India to the British Crown. As a military crisis of truly massive
proportions, the Rebellion also inspired the structural transformation
of both the British and Indian armies. In Britain, the crisis resulted
in the amalgamation of the East India Company's European forces
into the line, and the commitment of a permanent, 80,OOO-man
garrison on the subcontinent.? In India, the mutiny or disbandment
of sixty-nine out of the seventy-four regiments of the Bengal army
necessitated its entire reconstruction with men as different in origin
as possible from those who had so recently rebelled.
The Rebellion, however, was much more than a military crisis.
In north-central India-especially around Awadh (Oudh)-mass
peasant uprisings accompanied the military rebellions, thus
demonstrating the existence of broad-based antipathy to British
administrative and economic policies there. In addition, the Rebellion generated unprecedented interest in Britain, where ordinary citizens followed its events with fascinated horror-a phenomenon that has prompted some historians to call it Britain's 'first 'national-popular' war.
Ideologically, the Rebellion dramatically increased racial
antagonisms between Britons and Indians. On the British side, this
was in large part due to the fact that English-language accounts of
the Rebellion framed it in terms of a savage attack on British women
and children, who were allegedly being raped and murdered by
fanatic soldiers in alarming numbers. Thus, public outrage over the
violation of 'innocent' Britons fuelled an emotive and vengeful response to the Rebellion. On the Indian side, widespread British atrocities against both mutinous soldiers and Indian civilians left little doubt that British notions of justice and due process did not always apply to colonial subjects. Indeed, the violence of colonial rule in India was at its most exposed during the Rebellion.
Especially since Indian Independence in 1947, the Rebellion has
been a highly contested area of historical inquiry, and controversies
over interpretation, significance, and even about what to call the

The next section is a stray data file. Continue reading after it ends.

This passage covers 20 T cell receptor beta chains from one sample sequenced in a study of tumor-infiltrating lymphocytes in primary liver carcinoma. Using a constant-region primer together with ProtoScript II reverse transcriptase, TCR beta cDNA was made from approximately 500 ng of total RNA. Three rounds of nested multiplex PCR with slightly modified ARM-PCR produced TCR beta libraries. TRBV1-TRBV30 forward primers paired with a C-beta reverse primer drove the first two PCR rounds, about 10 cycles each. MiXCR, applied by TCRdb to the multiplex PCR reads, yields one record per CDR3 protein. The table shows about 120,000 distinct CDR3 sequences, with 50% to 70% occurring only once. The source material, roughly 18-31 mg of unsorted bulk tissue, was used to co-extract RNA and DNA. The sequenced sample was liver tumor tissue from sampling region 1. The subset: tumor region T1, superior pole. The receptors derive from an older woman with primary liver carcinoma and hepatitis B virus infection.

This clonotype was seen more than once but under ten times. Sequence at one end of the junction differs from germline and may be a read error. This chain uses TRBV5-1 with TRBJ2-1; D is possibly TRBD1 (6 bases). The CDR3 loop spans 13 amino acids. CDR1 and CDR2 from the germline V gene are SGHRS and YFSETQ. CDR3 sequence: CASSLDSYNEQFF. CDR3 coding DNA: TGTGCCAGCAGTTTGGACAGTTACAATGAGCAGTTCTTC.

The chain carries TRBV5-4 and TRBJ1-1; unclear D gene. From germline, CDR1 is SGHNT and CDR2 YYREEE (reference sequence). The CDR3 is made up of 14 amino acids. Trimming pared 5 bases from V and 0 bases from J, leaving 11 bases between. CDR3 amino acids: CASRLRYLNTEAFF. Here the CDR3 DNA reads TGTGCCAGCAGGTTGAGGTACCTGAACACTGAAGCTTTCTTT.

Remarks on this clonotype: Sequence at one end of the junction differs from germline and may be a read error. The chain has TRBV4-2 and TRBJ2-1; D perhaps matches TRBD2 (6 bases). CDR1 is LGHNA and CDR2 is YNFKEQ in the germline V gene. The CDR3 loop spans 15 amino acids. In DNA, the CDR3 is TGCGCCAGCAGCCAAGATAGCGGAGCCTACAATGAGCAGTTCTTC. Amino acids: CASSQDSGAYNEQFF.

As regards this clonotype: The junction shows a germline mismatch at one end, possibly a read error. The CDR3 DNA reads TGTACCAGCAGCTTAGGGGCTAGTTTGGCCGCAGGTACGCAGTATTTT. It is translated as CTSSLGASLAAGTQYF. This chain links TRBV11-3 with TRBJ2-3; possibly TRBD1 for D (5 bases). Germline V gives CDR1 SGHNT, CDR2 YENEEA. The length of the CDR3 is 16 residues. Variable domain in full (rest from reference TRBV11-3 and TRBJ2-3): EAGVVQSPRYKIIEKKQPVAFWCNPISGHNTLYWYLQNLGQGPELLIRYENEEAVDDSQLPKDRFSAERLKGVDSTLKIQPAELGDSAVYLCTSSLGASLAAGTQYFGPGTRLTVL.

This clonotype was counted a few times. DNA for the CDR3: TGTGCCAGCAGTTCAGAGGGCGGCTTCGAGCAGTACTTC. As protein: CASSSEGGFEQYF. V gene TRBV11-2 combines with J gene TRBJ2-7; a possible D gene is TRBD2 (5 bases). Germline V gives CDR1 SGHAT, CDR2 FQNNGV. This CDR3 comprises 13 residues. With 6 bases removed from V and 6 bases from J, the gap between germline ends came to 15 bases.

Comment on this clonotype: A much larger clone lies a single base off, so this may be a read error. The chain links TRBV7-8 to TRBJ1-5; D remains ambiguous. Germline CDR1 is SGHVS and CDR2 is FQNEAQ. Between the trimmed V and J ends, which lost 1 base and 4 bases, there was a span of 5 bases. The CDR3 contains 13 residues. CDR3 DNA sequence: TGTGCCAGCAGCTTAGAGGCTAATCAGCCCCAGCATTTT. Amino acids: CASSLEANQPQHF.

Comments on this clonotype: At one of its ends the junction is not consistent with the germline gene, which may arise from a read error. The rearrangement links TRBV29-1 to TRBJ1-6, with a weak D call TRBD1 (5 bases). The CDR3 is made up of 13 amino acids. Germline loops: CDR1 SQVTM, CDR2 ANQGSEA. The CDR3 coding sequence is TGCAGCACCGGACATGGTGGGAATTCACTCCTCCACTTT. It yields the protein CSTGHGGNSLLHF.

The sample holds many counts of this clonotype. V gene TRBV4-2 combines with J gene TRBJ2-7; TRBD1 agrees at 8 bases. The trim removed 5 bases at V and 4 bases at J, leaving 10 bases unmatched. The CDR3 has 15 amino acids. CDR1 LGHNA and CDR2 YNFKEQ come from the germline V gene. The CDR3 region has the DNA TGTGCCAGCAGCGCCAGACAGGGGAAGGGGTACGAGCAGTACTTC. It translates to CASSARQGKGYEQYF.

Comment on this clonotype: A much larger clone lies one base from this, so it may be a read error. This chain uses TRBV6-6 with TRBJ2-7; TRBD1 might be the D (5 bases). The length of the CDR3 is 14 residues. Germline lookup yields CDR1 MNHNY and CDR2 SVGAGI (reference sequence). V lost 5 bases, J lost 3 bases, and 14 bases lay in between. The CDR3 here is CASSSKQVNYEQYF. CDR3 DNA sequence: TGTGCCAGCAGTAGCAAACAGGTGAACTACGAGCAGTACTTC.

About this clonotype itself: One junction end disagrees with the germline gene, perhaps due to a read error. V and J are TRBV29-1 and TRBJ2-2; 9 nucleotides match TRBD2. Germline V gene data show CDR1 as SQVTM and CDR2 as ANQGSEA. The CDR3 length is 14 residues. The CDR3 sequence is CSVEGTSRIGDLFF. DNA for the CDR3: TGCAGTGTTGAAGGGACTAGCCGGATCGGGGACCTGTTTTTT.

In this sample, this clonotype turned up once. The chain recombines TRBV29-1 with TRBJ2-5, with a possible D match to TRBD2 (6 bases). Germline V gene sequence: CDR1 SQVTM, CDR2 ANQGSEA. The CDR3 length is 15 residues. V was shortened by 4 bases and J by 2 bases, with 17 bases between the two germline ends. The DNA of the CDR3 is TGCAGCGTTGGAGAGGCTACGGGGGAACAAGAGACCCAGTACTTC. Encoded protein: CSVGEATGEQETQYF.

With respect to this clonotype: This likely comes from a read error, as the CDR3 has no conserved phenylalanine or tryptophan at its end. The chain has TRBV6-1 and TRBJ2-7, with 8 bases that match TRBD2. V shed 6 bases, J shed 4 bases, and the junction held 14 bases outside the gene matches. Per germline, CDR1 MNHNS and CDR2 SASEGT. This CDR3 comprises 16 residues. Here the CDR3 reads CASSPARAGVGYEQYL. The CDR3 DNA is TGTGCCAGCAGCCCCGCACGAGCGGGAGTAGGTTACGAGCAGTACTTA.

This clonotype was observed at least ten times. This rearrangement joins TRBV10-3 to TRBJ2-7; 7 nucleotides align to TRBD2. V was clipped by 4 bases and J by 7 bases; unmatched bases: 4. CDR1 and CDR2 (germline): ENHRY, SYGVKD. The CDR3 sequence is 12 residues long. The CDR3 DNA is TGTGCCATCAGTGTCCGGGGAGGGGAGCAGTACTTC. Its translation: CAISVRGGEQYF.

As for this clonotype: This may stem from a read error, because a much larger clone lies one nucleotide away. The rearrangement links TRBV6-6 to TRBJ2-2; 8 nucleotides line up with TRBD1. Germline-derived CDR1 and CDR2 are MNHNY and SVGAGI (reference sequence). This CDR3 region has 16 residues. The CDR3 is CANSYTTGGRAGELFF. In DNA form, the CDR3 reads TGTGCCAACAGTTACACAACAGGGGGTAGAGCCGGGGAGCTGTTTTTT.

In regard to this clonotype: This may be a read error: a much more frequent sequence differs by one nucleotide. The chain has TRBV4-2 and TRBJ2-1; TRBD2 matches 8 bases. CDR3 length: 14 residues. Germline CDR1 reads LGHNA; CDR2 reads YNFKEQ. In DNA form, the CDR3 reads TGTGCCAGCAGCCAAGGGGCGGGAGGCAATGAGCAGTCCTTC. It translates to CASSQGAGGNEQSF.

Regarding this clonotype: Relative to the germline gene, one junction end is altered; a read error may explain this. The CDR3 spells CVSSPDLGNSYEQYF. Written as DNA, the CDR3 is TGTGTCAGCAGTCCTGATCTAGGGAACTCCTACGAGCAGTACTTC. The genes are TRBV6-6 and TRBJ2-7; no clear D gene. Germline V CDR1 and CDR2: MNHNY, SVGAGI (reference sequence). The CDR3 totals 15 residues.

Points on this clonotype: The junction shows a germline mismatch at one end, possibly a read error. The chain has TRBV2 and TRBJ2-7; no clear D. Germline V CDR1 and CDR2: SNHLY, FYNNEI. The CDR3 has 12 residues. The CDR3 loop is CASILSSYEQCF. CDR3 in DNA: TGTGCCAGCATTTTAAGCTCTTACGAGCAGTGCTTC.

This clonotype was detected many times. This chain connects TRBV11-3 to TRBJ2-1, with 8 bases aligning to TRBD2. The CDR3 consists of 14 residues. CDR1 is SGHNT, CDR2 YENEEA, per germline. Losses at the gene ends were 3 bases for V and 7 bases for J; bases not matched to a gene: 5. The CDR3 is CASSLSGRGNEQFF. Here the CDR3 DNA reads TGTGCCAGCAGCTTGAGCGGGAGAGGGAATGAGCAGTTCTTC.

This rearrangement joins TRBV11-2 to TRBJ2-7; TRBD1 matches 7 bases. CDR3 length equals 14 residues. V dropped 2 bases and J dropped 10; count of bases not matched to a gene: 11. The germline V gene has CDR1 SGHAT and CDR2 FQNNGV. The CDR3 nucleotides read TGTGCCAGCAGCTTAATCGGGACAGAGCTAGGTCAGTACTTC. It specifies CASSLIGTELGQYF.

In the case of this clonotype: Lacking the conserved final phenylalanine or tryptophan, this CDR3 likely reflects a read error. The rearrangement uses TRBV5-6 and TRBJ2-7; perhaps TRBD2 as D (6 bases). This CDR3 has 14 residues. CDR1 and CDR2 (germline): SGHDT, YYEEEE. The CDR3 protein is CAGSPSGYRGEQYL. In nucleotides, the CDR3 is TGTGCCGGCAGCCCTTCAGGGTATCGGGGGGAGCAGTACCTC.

conflict remain unresolved today. Conventionally, British historians
depicted the conflict as a purely military mutiny and, often, as a
heroic fight against depraved sepoys intent on rape and murder. In
the last fifty years, scholars in the postcolonial era have challenged
such interpretations, and have emphasized previously silenced themes in the conflict, including the scale of British atrocities and the peasant aspect of the uprisings. 6 This essay engages some of these historical controversies at the same time as it seeks to provide an introductory overview to the origins, chronology, consequences, and themes of the Rebellion.
In 1857, the British East India Company controlled more than
1.6 million square miles of territory on the subcontinent, including
the newly annexed states of Sind (1843) and Punjab (1849). This
vast area was controlled and protected by an equally vast military
force, composed of three distinct armies centered on the presidencies of Madras, Bombay, and Bengal. In 1856 its combined native troops alone numbered 280,000 men, making it the largest all-volunteer mercenary army in the world and a powerful strategic tool for British world dominance. 7 Yet just one year later its strongest military arm-the Bengal Army-looked as though it might also prove to be the downfall of British rule in India.
Although the East India Company had begun as a trading
company in the seventeenth century, its transition to a territorial
empire in the eighteenth century required that it place military
concerns at the heart of its policy. Foremost among these concerns